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    (Original post by Weejimmie)
    In terms of the world every Saudi is wealthy. I agree that there is comparative poverty within the country, and extreme wealth, which doesn't help, but Saudis do not face the prospect of starvation or dispossession.
    "Homelessness is part of poverty" and "Meals are hard to come by". Seems some do. That was from Begging Ban Exposes Saudi Poverty, which I posted before.

    I am not arguing that Saudi Arabia is as poor as those African countries you listed, but surely to describe someone living below the poverty line as "comparativley wealthy" is just incorrect. If they were "comparatively wealthy", they would not be living below the poverty line. (And as stated in those articles I posted, latest figures estimate that 20%-30% of Saudis are living below the poverty line.)

    You seem to fail to comprehend that to prove your point you must prove that every single Saudi (defined however you like) is comparativley wealthy, whereas I only have to prove that there is just 1 poor Saudi (using your definition) and your point is disproved. Despite the fact that your original post, on which I commented, mentioned nothing about being "comparatively wealthy" even had this been the case my figure of 20%-30% of Saudis living below the poverty line refutes this claim (I'm assuming you agree that the poverty line is an acceptable measure of "comparative wealth"?).

    In those African countries that you posted very roughly 60% of the population are living below the poverty line; just because the figure for Saudi is half that, it doesn't mean that the ones living below the poverty line are any less poor.

    (Original post by Weejimmie)
    Nearly all know that they will eat tomorrow.
    Why thankyou for backing up my point.

    (Original post by Weejimmie)
    As i said above, part of the motivation for islamic terrorists may be the comparative power and weakness of the islamic world, compared with the way they believe it was and should be, but concern about poverty in general doesn't play much part in their rhetoric or- for that reason- in their motivation.
    I am not arguing with this; at least with regards to their ideology. But isn't it possible that poverty and hopelessness help to create an ever widening pool of impressionable new recruits?
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    (Original post by Vienna)
    Since I originally posted the link, I thought you might be interested in the Guardian's amateur response.

    http://media.guardian.co.uk/site/sto...534497,00.html

    and Scott Burgess' destruction of it.

    http://dailyablution.blogs.com/the_d...re_aslam_.html
    Does anyone know if the Guardian is losing subcribers since 7/7 ??
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    (Original post by MolsakaG)
    I am not arguing that Saudi Arabia is as poor as those African countries you listed, but surely to describe someone living below the poverty line as "comparativley wealthy" is just incorrect. If they were "comparatively wealthy", they would not be living below the poverty line. (And as stated in those articles I posted, latest figures estimate that 20%-30% of Saudis are living below the poverty line...In those African countries that you posted very roughly 60% of the population are living below the poverty line; just because the figure for Saudi is half that, it doesn't mean that the ones living below the poverty line are any less poor.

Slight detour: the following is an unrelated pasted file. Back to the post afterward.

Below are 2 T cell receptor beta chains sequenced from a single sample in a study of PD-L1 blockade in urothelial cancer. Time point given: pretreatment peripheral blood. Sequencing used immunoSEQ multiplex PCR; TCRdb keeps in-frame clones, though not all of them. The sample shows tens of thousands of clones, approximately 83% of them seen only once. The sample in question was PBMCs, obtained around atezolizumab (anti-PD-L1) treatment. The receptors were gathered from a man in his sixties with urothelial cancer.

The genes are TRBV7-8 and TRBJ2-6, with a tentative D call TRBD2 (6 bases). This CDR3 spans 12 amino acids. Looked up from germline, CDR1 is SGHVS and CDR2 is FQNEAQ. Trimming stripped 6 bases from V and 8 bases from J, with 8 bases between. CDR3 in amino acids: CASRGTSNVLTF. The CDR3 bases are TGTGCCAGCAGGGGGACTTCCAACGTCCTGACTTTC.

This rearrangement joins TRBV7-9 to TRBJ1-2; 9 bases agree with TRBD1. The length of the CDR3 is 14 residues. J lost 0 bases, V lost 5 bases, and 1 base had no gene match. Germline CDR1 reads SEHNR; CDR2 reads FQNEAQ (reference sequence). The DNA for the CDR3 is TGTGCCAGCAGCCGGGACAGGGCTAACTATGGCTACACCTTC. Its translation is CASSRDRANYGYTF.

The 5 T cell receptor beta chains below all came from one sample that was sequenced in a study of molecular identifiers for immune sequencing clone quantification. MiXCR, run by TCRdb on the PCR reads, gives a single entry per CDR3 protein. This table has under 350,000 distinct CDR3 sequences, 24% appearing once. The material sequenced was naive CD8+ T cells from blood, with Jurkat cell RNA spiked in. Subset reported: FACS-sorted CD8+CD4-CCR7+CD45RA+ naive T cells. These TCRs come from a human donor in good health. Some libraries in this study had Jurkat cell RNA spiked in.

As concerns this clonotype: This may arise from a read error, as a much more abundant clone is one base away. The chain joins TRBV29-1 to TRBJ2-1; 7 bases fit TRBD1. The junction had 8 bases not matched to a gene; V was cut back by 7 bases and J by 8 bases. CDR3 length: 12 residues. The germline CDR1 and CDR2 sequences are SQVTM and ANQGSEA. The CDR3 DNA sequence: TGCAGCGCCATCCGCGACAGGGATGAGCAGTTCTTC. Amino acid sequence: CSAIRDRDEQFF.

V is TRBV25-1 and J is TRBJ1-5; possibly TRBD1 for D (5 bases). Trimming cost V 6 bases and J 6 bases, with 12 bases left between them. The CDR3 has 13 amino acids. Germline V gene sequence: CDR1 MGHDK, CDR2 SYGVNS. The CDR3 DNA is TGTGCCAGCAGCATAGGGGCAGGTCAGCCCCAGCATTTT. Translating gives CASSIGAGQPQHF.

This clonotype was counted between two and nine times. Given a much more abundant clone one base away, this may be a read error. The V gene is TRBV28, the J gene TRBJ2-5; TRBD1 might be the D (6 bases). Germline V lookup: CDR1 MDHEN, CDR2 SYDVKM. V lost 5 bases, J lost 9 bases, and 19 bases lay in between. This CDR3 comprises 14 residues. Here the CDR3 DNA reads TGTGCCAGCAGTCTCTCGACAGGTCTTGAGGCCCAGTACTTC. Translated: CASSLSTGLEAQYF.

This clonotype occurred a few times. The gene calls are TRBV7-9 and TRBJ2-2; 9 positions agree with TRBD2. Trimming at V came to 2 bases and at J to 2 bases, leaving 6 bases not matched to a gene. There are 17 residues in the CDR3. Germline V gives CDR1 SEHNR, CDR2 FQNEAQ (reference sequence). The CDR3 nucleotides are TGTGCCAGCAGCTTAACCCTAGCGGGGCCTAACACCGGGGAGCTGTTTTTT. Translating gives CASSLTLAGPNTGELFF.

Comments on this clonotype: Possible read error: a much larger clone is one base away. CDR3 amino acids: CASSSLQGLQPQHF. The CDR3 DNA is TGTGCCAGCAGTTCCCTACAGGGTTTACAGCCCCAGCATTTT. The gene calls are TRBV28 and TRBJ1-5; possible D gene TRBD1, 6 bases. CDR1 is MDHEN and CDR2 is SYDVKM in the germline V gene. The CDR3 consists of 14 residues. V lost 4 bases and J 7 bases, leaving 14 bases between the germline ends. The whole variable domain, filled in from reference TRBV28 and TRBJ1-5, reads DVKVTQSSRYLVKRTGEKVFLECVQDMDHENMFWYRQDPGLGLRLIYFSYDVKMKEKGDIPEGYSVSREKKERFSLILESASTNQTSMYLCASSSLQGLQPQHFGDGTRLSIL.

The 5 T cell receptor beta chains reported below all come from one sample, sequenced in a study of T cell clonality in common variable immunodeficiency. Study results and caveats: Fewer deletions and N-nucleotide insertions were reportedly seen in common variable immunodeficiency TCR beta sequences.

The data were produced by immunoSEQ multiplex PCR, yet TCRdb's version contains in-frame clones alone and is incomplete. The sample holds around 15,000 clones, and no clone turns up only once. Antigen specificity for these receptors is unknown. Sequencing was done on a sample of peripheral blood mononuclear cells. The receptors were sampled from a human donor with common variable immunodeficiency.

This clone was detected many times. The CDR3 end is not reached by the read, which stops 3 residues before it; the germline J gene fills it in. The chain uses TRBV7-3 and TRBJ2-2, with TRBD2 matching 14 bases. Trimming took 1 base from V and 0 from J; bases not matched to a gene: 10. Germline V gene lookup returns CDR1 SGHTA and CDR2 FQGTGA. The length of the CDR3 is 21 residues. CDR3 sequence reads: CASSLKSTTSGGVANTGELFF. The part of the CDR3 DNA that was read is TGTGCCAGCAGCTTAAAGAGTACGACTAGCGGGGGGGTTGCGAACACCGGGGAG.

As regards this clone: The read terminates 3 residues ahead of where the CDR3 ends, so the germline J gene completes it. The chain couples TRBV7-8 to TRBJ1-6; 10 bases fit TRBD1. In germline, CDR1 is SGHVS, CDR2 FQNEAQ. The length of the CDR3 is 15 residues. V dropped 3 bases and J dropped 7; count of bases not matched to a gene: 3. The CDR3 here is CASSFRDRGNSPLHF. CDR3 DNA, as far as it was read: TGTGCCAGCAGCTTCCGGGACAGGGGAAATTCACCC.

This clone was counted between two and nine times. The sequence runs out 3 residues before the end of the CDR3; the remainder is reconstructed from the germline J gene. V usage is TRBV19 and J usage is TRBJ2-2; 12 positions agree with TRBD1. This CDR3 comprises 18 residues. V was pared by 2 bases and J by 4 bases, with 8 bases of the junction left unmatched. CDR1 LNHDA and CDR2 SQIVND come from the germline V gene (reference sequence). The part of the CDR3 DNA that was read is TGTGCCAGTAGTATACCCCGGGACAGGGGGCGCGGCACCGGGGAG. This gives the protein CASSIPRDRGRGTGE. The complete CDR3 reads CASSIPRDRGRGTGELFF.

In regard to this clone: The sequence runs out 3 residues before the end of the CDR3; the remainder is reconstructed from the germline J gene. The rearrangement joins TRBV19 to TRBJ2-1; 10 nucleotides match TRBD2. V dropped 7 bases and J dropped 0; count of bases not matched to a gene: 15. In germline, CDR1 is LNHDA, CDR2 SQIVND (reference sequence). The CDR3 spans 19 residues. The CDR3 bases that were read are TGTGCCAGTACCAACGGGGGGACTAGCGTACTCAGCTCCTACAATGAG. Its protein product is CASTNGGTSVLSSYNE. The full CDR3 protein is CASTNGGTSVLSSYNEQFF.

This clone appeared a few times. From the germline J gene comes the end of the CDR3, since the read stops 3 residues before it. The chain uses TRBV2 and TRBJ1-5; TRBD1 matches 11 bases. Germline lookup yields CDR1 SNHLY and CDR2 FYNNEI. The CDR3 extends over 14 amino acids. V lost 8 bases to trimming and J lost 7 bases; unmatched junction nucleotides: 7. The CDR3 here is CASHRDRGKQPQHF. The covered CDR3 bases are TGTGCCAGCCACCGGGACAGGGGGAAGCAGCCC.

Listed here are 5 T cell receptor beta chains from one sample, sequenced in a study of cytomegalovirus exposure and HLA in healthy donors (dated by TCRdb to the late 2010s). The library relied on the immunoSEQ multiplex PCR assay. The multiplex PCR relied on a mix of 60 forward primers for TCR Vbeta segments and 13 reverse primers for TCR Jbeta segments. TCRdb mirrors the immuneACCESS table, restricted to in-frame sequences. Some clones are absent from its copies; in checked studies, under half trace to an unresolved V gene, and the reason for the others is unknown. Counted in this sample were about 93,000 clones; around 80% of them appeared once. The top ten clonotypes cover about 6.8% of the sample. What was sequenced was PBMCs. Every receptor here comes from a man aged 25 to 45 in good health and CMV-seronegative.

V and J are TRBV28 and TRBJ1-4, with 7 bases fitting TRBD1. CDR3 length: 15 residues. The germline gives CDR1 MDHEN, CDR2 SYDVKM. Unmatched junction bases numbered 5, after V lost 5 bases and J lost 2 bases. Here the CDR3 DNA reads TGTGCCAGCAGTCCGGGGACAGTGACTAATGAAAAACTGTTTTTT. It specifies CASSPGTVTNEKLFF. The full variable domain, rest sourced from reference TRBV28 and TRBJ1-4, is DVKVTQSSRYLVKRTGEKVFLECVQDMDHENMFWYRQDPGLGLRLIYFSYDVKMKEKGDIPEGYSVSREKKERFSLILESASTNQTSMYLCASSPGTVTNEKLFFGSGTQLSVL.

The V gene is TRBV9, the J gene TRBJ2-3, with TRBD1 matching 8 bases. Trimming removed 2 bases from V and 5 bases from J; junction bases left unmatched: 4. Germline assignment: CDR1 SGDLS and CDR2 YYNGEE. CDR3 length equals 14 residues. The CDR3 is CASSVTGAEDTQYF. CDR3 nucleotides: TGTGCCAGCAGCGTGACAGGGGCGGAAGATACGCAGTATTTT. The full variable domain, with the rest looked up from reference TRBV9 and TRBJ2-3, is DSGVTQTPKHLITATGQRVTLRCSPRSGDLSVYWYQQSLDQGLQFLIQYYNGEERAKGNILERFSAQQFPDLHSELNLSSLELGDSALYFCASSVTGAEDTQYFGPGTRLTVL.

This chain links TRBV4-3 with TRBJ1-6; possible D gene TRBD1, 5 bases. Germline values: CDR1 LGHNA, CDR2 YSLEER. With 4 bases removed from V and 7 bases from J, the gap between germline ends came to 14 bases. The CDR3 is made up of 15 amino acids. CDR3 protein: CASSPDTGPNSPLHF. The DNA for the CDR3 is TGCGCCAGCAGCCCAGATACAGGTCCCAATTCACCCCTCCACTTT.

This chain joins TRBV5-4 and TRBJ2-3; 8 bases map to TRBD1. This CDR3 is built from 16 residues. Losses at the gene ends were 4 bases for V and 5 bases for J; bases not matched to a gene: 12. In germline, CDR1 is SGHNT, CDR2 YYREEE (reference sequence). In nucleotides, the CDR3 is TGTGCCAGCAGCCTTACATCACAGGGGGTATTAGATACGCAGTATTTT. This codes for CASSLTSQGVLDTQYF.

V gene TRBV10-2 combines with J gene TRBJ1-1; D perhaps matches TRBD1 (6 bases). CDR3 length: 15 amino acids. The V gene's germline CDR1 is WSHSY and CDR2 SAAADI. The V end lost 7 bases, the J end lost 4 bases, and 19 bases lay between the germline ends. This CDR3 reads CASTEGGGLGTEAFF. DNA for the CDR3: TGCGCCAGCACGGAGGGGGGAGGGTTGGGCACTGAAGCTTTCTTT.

It may well do so: someone defined as living below the poverty line in one country is comparatively wealthy by another country's standards. When you are comparing one country with another the you have to make generalisations: the fact remains that Saudis not are poor by world standards simply because they receive an income which will enable them to survive.

    ...
    I am not arguing with this; at least with regards to their ideology. But isn't it possible that poverty and hopelessness help to create an ever widening pool of impressionable new recruits?
    Of course it is possible. It is probable in Pakistan, even, where poverty means the only education many children, and only boys at that, get is in bigotted madrassas which offer them neither the pleasure of knowledge nor the prospect of earning a living. I don't think poverty and hopelessness necessarily go together, though. In the UK the bombers may have felt hopeless because they had not found or had lost a purpose and hope within society [it's worth remembering that the most qualified was a classroom assistant and had not qualified as a teacher], but they weren't poor, except by local standards, and they could afford to go to Pakistan to compare their poverty with poverty there.
    One factor with some muslims is that they think knowledge of islam is superior to all other knowledge and qualifies them to rule others for their benefit. Living in a society which lives on very different assumptions must be very difficult fior them. One of the problems, though, is that bigotted beliefs offer hope. Jihadis are looking forward to a luxurious and sensuous eternity which made even the greatest imaginable luxury on earth look shoddy.
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    (Original post by Weejimmie)
    It may well do so: someone defined as living below the poverty line in one country is comparatively wealthy by another country's standards. When you are comparing one country with another the you have to make generalisations: the fact remains that Saudis not are poor by world standards simply because they receive an income which will enable them to survive.
    I guess if you apply that thinking then everyone except the single person living in the most abject poverty can be considered "comparatively wealthy". And it seems some people aren't surviving!! "Salim Hassan said he couldn't afford to feed his nine children." (from 1 of those articles). If you compare that with Western Europe, North America, the Far East, Australasia and even neighbouring Gulf States I would not say it was "comparatively wealthy".